Apple suddenly wants to give all the power in hands of the end-consumer. The Cupertino-based tech giant announced a self-repair service, limited only to the United States in the launch, wherein it will allow iPhone 12 and 13 users to repair damaged screens, batteries, and cameras at the comfort of their home. Apple announced to bring the service for M1 Mac computers eventually. The service will kick start earlier next year.

While the self-repair service sounds great on paper, is it even practical in reality? Industry analysts believe that consumers may not be too confident to repair such an expensive piece of tech on their own.

Experts believe that the most valuable modules (including battery, display, and camera) could be tricky for a layman to handle even with manuals and tools. The lack of confidence and the need to carefully handle a premium smartphone might force the consumer to eventually opt for an Apple authorized centre.

IDC India’s Research Director of Client Devices & IPDS, Navkendar Singh says that “not many would risk opening such expensive products on their own for the fear of getting warranty voided.”

Consumers have mixed reactions on the initiative. Ankit Chawla, a long-time iPhone user, and a loyal Apple customer, doubts whether customers will be confident to repair such an expensive device on their own. “I am not sure if the convenience that Apple is aiming to offer even outweighs the risks involved with attempting to self-repair an expensive and sophisticated Apple product at home. I would rather get it done at an Apple authorised service centre or take it to a third-party service centre that I trust,” he says.

On the other hand, Kushagra Gandhi, another Delhi-based Apple loyalist, has a different take on it. He believes it to be a great move. Gandhi says, with this new repairability program, tech savvy customers like him will be very happy to repair their own iPhone for basic screen damage and battery replacement. “When a company creates a product with repairability in mind it’s very easy for a consumer, with an average knowledge of tech, to repair their products on their own,” he says.

Prabhu Ram, Head of Industry Intelligence Group at CMR Research believes that the “self-repair program is primarily directed at tech-savvy consumers who would benefit from such capabilities to repair their iPhones themselves, and not the mainstream consumers.”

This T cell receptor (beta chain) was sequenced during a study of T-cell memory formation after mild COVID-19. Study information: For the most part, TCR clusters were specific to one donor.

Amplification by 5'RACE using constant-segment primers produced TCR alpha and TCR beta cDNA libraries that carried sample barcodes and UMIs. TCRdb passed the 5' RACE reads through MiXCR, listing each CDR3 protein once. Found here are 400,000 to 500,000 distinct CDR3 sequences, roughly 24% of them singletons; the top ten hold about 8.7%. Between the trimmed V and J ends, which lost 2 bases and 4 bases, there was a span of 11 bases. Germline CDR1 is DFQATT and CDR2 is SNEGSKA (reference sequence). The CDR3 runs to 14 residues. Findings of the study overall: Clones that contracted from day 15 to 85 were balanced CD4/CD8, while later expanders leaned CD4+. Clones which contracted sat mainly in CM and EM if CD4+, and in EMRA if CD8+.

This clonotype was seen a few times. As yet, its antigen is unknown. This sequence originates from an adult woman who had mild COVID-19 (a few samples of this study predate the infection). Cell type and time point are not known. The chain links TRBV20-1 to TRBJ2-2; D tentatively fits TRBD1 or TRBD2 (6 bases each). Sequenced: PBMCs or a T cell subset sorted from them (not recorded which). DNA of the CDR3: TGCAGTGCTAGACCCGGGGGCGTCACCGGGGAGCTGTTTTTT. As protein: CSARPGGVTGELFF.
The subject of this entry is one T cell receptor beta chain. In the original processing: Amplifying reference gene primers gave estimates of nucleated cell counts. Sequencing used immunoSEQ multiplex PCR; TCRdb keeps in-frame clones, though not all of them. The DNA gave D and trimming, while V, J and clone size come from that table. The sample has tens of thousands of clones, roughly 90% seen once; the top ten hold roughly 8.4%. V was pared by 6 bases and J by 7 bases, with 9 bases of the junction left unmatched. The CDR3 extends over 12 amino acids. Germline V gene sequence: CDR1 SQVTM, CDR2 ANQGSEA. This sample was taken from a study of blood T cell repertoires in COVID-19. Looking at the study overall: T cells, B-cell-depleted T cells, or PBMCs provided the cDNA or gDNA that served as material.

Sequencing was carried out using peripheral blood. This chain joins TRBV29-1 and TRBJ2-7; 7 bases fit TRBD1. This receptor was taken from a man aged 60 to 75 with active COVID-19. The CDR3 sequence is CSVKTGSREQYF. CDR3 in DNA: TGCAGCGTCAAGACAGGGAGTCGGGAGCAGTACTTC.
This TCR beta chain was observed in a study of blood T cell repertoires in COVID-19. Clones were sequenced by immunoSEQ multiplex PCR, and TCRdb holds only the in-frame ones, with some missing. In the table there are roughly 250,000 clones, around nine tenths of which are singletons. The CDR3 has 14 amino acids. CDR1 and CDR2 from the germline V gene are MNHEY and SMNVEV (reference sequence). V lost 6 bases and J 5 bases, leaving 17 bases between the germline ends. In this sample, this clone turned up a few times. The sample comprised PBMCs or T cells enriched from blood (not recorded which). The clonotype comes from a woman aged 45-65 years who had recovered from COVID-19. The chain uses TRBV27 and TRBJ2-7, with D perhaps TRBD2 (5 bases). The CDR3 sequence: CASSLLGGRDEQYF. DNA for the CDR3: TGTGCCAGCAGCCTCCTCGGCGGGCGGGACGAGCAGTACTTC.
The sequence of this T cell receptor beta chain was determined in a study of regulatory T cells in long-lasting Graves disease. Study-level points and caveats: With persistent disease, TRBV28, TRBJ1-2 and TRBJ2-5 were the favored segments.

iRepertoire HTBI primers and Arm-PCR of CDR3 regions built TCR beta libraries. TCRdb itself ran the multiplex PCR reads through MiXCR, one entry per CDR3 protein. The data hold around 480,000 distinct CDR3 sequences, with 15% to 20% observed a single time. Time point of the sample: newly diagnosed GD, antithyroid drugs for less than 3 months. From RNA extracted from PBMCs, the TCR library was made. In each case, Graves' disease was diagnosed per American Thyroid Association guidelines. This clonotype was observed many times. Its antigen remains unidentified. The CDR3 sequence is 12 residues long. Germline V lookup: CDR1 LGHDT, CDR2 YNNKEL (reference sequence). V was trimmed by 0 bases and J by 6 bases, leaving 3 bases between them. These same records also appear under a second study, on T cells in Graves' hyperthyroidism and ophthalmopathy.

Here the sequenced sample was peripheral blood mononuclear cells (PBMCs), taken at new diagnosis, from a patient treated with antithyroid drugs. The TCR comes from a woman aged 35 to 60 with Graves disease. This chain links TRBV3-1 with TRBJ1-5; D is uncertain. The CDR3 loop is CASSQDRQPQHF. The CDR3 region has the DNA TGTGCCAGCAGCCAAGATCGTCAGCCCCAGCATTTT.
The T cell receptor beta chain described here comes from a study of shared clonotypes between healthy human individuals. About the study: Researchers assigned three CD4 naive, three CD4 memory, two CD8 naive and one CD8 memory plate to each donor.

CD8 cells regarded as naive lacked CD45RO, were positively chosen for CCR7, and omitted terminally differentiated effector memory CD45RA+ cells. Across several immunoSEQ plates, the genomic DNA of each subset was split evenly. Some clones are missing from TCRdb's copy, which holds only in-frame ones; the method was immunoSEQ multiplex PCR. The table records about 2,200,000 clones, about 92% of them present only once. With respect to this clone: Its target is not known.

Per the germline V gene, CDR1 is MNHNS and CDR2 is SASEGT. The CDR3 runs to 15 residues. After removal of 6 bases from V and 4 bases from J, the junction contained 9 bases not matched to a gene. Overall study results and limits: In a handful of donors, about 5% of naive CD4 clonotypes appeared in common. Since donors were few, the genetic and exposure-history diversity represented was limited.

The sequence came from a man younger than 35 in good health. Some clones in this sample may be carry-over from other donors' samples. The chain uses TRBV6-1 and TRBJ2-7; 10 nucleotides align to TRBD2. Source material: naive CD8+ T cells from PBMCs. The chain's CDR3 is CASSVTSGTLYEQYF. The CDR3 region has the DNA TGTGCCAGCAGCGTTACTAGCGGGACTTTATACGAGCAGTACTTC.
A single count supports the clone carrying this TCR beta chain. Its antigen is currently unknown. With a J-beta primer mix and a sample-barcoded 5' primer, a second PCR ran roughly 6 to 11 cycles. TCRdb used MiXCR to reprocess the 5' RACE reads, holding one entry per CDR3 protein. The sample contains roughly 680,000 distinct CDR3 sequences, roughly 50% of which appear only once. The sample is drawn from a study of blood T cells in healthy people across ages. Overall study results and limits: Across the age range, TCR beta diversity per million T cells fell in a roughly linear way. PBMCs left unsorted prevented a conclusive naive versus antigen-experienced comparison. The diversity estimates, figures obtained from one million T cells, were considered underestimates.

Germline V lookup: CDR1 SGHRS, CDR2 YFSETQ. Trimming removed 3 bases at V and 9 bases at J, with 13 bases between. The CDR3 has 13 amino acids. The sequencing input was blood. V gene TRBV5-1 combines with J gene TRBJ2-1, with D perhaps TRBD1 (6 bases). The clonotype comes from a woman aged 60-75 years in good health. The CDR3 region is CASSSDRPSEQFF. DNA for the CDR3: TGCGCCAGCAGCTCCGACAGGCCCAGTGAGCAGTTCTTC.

Apple’s self-repair service explained

With the launch of the new service, Apple’s intentions seem quite simple. The company wants to avoid any external issues by keeping the repair responsibility only with its authorized partners or shifting that onus completely to the end consumer. “While the intentions are simple, the technicality could be far complex and remains to be seen,” Glen Cardoza, Senior Analyst at Counterpoint highlights.

Up until now, only Apple and its authorized repairers had complete control of the repair aspects for iPhones. Independent repairers have been voicing their concern for a while now, with the new service Apple has decided to skip them and go directly to the consumer. The service most definitely is not very encouraging for independent repairers.

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Analyst Prabhu Ram believes Apple’s self-repair program is an interesting move forward and is a paradigm shift by the company in offering greater access for outsiders into its walled software garden.

He highlights, by offering greater access to Apple’s genuine parts, the company could potentially open-up new revenue streams in the after-sales service market.

Stating an example he says, “Apple could launch a potential Apple Repair certification program aimed at educating tech savvy users, and in the process, create a community of Apple-trusted repair experts.”

All in all, with the service going live early next year, the iPhone 12 and 13 series owners in the US and other markets will have a choice to either buy the parts, tools and manuals or give the device directly to an authorized service centre.

Either way, Apple stands to gain, whether from the sale of equipment or service charges.

The post Is Apple’s self-repair program practical or just another marketing gimmick? appeared first on BGR India.

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